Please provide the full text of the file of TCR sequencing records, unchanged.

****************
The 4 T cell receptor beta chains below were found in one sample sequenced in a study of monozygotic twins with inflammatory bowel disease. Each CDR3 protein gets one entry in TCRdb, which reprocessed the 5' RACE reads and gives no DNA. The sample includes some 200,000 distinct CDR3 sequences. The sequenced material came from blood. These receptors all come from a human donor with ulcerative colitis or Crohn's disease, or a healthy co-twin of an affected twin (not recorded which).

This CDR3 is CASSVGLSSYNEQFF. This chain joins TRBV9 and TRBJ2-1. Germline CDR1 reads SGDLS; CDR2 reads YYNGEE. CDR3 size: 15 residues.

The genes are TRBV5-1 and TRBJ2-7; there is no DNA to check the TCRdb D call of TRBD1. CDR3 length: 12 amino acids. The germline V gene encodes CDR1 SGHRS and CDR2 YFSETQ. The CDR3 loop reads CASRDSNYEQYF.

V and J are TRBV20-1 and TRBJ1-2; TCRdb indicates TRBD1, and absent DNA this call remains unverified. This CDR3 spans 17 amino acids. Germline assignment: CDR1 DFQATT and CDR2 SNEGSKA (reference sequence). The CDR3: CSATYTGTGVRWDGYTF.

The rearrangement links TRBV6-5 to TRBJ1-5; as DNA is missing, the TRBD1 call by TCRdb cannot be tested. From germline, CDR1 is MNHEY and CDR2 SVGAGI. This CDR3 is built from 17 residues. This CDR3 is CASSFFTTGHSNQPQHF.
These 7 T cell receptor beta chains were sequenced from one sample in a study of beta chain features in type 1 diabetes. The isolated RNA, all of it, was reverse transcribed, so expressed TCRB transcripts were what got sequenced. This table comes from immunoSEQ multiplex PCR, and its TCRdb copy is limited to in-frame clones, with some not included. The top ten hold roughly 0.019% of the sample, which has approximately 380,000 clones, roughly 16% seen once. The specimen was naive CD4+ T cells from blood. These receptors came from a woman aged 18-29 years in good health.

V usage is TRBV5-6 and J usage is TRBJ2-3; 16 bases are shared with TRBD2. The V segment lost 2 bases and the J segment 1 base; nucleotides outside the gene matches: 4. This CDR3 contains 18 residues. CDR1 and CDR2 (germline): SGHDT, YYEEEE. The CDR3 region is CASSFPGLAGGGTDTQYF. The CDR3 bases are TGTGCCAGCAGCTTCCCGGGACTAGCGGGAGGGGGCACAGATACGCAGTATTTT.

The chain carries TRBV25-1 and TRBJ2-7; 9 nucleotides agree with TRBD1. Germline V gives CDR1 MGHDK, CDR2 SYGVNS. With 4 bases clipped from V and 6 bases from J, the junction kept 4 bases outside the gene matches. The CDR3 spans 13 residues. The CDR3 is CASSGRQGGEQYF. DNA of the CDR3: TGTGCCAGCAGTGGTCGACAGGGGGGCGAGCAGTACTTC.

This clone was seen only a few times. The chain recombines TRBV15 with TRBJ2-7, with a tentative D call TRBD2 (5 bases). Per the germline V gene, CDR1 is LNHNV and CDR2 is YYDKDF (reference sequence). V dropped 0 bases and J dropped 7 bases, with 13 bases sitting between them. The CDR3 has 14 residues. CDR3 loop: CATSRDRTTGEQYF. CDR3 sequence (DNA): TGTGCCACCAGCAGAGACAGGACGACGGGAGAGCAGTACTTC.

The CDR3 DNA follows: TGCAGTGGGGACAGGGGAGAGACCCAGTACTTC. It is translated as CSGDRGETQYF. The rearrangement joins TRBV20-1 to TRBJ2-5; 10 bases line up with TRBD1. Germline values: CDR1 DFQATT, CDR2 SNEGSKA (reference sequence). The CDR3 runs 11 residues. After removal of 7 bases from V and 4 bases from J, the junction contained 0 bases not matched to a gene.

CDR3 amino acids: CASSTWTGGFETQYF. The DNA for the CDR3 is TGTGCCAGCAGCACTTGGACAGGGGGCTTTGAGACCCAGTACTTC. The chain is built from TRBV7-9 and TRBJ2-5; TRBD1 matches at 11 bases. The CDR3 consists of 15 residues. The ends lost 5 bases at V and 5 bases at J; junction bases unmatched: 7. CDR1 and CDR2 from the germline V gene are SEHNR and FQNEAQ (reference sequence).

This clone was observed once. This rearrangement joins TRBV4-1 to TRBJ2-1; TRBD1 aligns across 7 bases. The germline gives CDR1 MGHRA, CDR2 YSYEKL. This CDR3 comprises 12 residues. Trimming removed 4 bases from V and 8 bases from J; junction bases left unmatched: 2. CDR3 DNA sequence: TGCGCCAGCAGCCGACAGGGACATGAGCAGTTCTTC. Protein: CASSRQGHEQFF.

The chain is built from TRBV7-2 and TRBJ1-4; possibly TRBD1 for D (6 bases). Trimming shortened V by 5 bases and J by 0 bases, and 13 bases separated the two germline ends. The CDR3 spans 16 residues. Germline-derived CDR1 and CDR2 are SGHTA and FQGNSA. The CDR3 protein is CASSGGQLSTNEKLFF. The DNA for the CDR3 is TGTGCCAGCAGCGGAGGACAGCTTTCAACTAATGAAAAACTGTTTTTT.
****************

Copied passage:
The 4 T cell receptor beta chains below were found in one sample sequenced in a study of monozygotic twins with inflammatory bowel disease. Each CDR3 protein gets one entry in TCRdb, which reprocessed the 5' RACE reads and gives no DNA. The sample includes some 200,000 distinct CDR3 sequences. The sequenced material came from blood. These receptors all come from a human donor with ulcerative colitis or Crohn's disease, or a healthy co-twin of an affected twin (not recorded which).

This CDR3 is CASSVGLSSYNEQFF. This chain joins TRBV9 and TRBJ2-1. Germline CDR1 reads SGDLS; CDR2 reads YYNGEE. CDR3 size: 15 residues.

The genes are TRBV5-1 and TRBJ2-7; there is no DNA to check the TCRdb D call of TRBD1. CDR3 length: 12 amino acids. The germline V gene encodes CDR1 SGHRS and CDR2 YFSETQ. The CDR3 loop reads CASRDSNYEQYF.

V and J are TRBV20-1 and TRBJ1-2; TCRdb indicates TRBD1, and absent DNA this call remains unverified. This CDR3 spans 17 amino acids. Germline assignment: CDR1 DFQATT and CDR2 SNEGSKA (reference sequence). The CDR3: CSATYTGTGVRWDGYTF.

The rearrangement links TRBV6-5 to TRBJ1-5; as DNA is missing, the TRBD1 call by TCRdb cannot be tested. From germline, CDR1 is MNHEY and CDR2 SVGAGI. This CDR3 is built from 17 residues. This CDR3 is CASSFFTTGHSNQPQHF.
These 7 T cell receptor beta chains were sequenced from one sample in a study of beta chain features in type 1 diabetes. The isolated RNA, all of it, was reverse transcribed, so expressed TCRB transcripts were what got sequenced. This table comes from immunoSEQ multiplex PCR, and its TCRdb copy is limited to in-frame clones, with some not included. The top ten hold roughly 0.019% of the sample, which has approximately 380,000 clones, roughly 16% seen once. The specimen was naive CD4+ T cells from blood. These receptors came from a woman aged 18-29 years in good health.

V usage is TRBV5-6 and J usage is TRBJ2-3; 16 bases are shared with TRBD2. The V segment lost 2 bases and the J segment 1 base; nucleotides outside the gene matches: 4. This CDR3 contains 18 residues. CDR1 and CDR2 (germline): SGHDT, YYEEEE. The CDR3 region is CASSFPGLAGGGTDTQYF. The CDR3 bases are TGTGCCAGCAGCTTCCCGGGACTAGCGGGAGGGGGCACAGATACGCAGTATTTT.

The chain carries TRBV25-1 and TRBJ2-7; 9 nucleotides agree with TRBD1. Germline V gives CDR1 MGHDK, CDR2 SYGVNS. With 4 bases clipped from V and 6 bases from J, the junction kept 4 bases outside the gene matches. The CDR3 spans 13 residues. The CDR3 is CASSGRQGGEQYF. DNA of the CDR3: TGTGCCAGCAGTGGTCGACAGGGGGGCGAGCAGTACTTC.

This clone was seen only a few times. The chain recombines TRBV15 with TRBJ2-7, with a tentative D call TRBD2 (5 bases). Per the germline V gene, CDR1 is LNHNV and CDR2 is YYDKDF (reference sequence). V dropped 0 bases and J dropped 7 bases, with 13 bases sitting between them. The CDR3 has 14 residues. CDR3 loop: CATSRDRTTGEQYF. CDR3 sequence (DNA): TGTGCCACCAGCAGAGACAGGACGACGGGAGAGCAGTACTTC.

The CDR3 DNA follows: TGCAGTGGGGACAGGGGAGAGACCCAGTACTTC. It is translated as CSGDRGETQYF. The rearrangement joins TRBV20-1 to TRBJ2-5; 10 bases line up with TRBD1. Germline values: CDR1 DFQATT, CDR2 SNEGSKA (reference sequence). The CDR3 runs 11 residues. After removal of 7 bases from V and 4 bases from J, the junction contained 0 bases not matched to a gene.

CDR3 amino acids: CASSTWTGGFETQYF. The DNA for the CDR3 is TGTGCCAGCAGCACTTGGACAGGGGGCTTTGAGACCCAGTACTTC. The chain is built from TRBV7-9 and TRBJ2-5; TRBD1 matches at 11 bases. The CDR3 consists of 15 residues. The ends lost 5 bases at V and 5 bases at J; junction bases unmatched: 7. CDR1 and CDR2 from the germline V gene are SEHNR and FQNEAQ (reference sequence).

This clone was observed once. This rearrangement joins TRBV4-1 to TRBJ2-1; TRBD1 aligns across 7 bases. The germline gives CDR1 MGHRA, CDR2 YSYEKL. This CDR3 comprises 12 residues. Trimming removed 4 bases from V and 8 bases from J; junction bases left unmatched: 2. CDR3 DNA sequence: TGCGCCAGCAGCCGACAGGGACATGAGCAGTTCTTC. Protein: CASSRQGHEQFF.

The chain is built from TRBV7-2 and TRBJ1-4; possibly TRBD1 for D (6 bases). Trimming shortened V by 5 bases and J by 0 bases, and 13 bases separated the two germline ends. The CDR3 spans 16 residues. Germline-derived CDR1 and CDR2 are SGHTA and FQGNSA. The CDR3 protein is CASSGGQLSTNEKLFF. The DNA for the CDR3 is TGTGCCAGCAGCGGAGGACAGCTTTCAACTAATGAAAAACTGTTTTTT.